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AxiTop – Less noise and more efficiency

New diffuser reduces exit losses in fans

For refrigeration and cooling equipment, the heat generated in the circulation process has to be transferred to the ambient air via a heat exchanger. To accomplish this, fans move cool air through a heat exchanger and allow the heat to dissipate. There is a whole range of options for designing and configuring especially efficient, quiet and durable fans. A new, passive component, the so-called diffuser, provides for a substantial improvement in efficiency and noise. Its pressure-boosting effect minimises exit losses and makes it easier to adapt the fan to commercially available heat exchangers.
Ventilation and air-conditioning units usually run in continuous operation, or at least with long operating cycles. That make maximum economy with the input drive energy important, for every additional watt costs money and impacts the environment. For that reason, energy efficiency is an important criterion when choosing a fan. Today, statutory stipulations also play a role. The efficient use of energy and resources is and will remain a global objective for the decades ahead. In Europe, the first tier of the ErP Directive became effective as of January 1, 2013. Against this background, it is no wonder that ultra-efficient EC technology is increasingly replacing conventional AC technology as the fan drive of choice due to its greater efficiency.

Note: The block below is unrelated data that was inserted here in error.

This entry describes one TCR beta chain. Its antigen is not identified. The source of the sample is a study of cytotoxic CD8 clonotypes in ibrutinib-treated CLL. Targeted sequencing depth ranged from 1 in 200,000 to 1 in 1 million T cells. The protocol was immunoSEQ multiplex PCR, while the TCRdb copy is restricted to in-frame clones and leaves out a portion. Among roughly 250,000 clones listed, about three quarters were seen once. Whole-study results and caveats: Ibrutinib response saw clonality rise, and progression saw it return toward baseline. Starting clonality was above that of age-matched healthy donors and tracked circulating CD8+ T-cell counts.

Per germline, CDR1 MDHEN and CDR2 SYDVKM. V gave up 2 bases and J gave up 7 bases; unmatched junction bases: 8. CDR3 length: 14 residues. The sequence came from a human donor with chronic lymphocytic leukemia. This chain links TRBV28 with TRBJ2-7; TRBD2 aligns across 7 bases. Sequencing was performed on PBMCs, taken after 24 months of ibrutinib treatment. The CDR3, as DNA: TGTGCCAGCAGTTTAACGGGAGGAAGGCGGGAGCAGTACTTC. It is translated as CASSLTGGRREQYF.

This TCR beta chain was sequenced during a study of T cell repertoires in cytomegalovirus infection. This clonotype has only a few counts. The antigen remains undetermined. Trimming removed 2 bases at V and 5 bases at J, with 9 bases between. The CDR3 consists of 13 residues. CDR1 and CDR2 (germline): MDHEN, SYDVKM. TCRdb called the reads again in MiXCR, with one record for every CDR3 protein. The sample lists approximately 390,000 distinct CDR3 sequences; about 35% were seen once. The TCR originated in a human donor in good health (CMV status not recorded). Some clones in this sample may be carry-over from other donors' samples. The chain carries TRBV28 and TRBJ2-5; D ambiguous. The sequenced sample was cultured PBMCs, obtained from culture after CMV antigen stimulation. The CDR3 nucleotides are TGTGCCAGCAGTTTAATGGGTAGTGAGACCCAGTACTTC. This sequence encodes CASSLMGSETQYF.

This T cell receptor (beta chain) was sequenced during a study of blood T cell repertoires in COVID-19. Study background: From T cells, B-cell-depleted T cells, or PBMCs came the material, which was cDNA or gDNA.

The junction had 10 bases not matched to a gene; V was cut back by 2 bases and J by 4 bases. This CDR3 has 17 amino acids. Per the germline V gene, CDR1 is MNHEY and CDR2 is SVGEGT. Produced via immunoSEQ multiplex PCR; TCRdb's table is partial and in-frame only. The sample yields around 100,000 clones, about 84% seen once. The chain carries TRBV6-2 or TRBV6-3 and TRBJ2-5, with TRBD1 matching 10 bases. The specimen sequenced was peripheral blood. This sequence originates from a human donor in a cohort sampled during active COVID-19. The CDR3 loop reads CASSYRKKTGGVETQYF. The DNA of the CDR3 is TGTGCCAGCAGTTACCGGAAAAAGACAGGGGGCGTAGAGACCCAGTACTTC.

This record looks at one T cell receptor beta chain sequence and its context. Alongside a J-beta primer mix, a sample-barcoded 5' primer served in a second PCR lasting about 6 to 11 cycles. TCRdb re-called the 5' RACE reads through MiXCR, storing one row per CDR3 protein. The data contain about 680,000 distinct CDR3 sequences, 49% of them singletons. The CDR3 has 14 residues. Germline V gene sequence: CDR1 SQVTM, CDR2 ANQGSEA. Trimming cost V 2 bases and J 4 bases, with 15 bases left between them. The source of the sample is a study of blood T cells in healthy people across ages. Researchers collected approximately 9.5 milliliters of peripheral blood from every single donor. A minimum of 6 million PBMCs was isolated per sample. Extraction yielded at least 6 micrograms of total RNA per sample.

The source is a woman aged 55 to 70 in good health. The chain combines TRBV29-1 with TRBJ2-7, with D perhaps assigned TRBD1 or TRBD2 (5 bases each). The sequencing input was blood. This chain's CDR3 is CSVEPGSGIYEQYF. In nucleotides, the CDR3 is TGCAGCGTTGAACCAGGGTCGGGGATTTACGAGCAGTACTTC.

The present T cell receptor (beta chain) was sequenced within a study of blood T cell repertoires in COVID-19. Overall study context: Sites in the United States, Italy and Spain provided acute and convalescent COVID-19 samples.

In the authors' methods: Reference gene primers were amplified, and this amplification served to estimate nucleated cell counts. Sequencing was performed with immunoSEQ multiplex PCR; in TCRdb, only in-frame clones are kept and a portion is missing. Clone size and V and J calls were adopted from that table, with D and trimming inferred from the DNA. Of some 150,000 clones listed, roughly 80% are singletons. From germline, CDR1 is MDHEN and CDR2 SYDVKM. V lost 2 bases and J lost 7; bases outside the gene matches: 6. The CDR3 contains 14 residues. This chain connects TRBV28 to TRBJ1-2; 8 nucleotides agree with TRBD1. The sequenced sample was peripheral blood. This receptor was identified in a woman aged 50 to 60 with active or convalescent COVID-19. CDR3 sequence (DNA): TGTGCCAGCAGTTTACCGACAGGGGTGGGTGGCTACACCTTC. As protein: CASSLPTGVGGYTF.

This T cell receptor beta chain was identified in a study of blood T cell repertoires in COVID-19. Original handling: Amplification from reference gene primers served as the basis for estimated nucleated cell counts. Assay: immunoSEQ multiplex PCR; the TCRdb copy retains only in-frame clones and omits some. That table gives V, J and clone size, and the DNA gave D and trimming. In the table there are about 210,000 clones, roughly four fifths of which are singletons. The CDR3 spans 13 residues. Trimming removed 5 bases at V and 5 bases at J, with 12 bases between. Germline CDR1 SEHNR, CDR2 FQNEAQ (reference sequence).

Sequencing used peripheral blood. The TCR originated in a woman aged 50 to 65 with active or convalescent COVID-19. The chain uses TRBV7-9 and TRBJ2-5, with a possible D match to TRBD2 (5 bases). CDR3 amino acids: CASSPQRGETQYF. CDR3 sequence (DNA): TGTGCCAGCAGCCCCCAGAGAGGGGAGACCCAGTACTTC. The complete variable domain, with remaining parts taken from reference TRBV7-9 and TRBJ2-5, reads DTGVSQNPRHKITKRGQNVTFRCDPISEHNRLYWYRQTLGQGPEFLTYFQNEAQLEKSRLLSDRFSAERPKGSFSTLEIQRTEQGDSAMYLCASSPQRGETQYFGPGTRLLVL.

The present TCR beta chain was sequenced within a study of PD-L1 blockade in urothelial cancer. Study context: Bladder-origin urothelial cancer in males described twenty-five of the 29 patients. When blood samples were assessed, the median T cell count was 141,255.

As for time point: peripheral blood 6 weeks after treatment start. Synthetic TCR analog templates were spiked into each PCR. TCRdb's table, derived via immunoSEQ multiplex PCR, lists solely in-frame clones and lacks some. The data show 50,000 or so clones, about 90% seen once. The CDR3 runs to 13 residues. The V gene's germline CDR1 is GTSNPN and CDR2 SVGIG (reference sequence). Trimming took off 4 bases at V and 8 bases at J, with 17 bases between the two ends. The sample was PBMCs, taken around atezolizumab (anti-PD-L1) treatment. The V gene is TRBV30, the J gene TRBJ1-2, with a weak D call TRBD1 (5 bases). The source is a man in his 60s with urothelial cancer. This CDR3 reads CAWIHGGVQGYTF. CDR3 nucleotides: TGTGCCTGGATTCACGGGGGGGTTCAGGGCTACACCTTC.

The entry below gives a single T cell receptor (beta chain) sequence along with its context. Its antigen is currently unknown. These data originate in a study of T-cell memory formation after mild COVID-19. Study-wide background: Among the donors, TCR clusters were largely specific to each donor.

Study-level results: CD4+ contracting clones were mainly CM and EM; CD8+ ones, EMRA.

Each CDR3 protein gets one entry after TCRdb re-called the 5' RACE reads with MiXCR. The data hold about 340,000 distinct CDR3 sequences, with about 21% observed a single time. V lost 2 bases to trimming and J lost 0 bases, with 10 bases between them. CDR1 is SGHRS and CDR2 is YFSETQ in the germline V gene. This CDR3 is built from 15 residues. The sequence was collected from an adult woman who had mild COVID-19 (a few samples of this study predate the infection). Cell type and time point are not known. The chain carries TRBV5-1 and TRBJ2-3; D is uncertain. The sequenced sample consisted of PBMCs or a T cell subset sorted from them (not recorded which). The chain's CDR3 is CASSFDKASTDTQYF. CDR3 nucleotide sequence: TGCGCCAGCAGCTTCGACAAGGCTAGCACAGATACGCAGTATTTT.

Exit losses – the underestimated “energy guzzlers”

Figure 1: Power flow of an axial fan with unimpeded airflow

Energy-efficient and quiet operation of the complete fan is a function of both the motor and the impeller, which the fan uses to move the air volume needed to create the cooling air flow through the heat exchanger. Aerodynamic expertise is needed when designing the impeller, for example to avoid separations and backflows which would cause both energy loss and unwanted noise. Even today, the impellers employed in the GreenTech EC fans satisfy the most demanding standards. But there is another point which has to be taken into account when considering the efficiency of a fan: